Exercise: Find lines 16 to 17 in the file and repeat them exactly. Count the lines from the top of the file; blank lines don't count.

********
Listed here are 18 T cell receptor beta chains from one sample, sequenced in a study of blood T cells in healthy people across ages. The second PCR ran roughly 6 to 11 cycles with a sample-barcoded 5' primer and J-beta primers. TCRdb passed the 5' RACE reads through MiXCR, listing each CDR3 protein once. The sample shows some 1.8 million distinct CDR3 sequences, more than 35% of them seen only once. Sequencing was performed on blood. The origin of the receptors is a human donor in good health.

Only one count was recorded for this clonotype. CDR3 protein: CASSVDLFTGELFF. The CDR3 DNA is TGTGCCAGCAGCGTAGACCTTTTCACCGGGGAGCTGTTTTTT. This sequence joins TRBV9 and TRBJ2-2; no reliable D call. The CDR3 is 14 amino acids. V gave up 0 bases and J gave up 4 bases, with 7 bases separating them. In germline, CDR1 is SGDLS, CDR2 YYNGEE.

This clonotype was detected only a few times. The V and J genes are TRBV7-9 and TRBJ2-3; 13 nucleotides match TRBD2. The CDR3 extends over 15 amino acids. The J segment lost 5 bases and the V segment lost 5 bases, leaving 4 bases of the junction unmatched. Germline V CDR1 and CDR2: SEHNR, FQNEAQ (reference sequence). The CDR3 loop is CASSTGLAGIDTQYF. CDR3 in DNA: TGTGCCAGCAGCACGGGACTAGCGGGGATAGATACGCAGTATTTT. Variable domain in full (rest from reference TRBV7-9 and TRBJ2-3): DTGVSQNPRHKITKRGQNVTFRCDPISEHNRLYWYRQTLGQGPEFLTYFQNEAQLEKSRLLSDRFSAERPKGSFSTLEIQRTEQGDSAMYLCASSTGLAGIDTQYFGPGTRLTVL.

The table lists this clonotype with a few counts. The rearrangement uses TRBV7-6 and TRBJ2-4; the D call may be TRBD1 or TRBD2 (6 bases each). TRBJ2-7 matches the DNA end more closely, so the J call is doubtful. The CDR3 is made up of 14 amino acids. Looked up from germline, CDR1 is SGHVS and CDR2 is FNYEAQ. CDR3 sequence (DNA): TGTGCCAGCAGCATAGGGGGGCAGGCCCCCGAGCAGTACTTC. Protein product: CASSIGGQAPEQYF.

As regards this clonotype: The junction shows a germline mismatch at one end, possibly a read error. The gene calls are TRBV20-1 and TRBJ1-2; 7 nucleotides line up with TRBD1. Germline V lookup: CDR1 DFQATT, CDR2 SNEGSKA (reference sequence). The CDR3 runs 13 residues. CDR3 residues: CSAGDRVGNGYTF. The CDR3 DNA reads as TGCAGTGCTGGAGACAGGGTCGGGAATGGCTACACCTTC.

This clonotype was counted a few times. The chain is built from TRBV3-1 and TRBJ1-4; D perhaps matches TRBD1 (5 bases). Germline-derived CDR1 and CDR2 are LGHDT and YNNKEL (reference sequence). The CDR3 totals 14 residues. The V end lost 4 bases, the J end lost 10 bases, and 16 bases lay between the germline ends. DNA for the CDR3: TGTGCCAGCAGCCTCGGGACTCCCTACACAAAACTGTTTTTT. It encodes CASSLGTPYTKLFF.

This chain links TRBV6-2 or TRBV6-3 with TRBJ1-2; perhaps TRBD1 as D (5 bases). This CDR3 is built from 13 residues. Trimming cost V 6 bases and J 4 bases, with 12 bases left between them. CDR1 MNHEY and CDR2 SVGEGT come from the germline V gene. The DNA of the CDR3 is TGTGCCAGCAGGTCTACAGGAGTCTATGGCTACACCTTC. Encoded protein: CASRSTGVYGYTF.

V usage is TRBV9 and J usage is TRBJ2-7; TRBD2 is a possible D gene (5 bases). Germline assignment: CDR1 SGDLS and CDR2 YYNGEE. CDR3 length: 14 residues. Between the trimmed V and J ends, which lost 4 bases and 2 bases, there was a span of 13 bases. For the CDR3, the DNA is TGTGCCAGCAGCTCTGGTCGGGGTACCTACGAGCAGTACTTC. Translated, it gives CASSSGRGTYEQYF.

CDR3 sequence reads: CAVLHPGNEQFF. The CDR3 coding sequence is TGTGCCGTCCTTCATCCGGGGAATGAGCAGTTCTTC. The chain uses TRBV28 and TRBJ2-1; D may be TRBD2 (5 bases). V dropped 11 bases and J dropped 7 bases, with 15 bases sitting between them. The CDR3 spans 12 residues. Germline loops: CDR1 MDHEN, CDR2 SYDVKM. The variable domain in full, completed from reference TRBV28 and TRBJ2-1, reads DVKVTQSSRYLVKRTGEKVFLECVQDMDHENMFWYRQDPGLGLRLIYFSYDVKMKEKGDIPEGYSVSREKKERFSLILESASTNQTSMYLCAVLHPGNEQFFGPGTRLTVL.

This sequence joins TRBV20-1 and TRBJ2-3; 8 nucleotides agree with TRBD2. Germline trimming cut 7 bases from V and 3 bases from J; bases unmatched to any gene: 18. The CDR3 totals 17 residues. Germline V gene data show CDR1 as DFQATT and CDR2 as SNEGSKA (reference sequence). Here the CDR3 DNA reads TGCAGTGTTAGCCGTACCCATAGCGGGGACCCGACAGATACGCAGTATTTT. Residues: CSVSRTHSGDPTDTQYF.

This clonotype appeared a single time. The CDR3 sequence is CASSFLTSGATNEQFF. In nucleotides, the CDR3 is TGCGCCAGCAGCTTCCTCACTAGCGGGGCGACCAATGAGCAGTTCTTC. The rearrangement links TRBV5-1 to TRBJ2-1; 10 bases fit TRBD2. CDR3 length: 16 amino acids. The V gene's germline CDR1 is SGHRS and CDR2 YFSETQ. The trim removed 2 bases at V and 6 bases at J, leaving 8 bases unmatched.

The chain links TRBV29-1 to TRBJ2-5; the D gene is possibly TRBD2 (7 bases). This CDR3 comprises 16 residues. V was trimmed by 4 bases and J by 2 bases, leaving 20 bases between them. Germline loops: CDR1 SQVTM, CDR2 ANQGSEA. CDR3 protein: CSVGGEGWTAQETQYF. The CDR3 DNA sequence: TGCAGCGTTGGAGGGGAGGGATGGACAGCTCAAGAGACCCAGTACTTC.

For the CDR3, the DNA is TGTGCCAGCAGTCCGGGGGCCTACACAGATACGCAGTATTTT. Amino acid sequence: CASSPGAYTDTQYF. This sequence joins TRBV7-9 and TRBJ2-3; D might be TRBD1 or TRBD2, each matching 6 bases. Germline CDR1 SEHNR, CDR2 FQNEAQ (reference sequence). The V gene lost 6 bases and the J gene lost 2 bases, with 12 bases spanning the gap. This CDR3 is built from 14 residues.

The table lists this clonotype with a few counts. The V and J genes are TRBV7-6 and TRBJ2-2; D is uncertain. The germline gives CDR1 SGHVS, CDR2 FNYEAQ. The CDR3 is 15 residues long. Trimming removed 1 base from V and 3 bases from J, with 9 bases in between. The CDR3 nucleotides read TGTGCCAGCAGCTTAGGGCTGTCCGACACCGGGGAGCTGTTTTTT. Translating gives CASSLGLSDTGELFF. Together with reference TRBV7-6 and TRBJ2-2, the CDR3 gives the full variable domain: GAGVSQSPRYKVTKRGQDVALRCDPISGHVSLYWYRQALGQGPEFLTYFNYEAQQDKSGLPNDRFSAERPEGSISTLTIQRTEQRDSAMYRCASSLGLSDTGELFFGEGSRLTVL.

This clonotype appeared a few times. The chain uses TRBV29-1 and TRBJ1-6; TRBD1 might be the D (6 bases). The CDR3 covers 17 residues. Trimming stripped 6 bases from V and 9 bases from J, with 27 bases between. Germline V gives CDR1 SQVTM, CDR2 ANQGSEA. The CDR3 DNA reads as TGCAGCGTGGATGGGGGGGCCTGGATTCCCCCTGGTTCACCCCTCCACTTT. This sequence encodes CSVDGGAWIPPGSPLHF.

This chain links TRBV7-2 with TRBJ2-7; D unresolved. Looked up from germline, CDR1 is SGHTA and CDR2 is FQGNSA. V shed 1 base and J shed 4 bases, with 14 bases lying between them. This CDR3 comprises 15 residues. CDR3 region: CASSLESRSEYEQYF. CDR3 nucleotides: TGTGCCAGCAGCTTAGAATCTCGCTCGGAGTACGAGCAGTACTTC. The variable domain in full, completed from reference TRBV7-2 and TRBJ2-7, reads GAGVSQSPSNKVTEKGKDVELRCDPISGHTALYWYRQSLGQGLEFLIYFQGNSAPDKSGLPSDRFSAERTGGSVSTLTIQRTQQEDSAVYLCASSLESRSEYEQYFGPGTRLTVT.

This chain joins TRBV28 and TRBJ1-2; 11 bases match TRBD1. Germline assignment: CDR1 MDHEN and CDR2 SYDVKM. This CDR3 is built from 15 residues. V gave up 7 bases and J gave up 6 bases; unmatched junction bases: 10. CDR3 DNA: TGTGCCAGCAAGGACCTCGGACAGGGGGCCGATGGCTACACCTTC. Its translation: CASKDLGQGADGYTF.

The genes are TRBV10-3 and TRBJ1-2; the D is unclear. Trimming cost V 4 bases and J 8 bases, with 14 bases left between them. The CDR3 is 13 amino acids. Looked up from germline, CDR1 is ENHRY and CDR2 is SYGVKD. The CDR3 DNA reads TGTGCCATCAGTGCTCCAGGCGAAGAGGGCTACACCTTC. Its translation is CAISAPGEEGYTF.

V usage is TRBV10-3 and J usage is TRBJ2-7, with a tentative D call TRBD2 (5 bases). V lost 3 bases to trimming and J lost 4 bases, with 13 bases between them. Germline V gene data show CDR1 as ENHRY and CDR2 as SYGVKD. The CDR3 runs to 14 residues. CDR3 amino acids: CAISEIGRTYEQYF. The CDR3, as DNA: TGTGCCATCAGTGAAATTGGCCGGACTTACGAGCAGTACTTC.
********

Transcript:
This chain links TRBV7-2 with TRBJ2-7; D unresolved. Looked up from germline, CDR1 is SGHTA and CDR2 is FQGNSA. V shed 1 base and J shed 4 bases, with 14 bases lying between them. This CDR3 comprises 15 residues. CDR3 region: CASSLESRSEYEQYF. CDR3 nucleotides: TGTGCCAGCAGCTTAGAATCTCGCTCGGAGTACGAGCAGTACTTC. The variable domain in full, completed from reference TRBV7-2 and TRBJ2-7, reads GAGVSQSPSNKVTEKGKDVELRCDPISGHTALYWYRQSLGQGLEFLIYFQGNSAPDKSGLPSDRFSAERTGGSVSTLTIQRTQQEDSAVYLCASSLESRSEYEQYFGPGTRLTVT.

This chain joins TRBV28 and TRBJ1-2; 11 bases match TRBD1. Germline assignment: CDR1 MDHEN and CDR2 SYDVKM. This CDR3 is built from 15 residues. V gave up 7 bases and J gave up 6 bases; unmatched junction bases: 10. CDR3 DNA: TGTGCCAGCAAGGACCTCGGACAGGGGGCCGATGGCTACACCTTC. Its translation: CASKDLGQGADGYTF.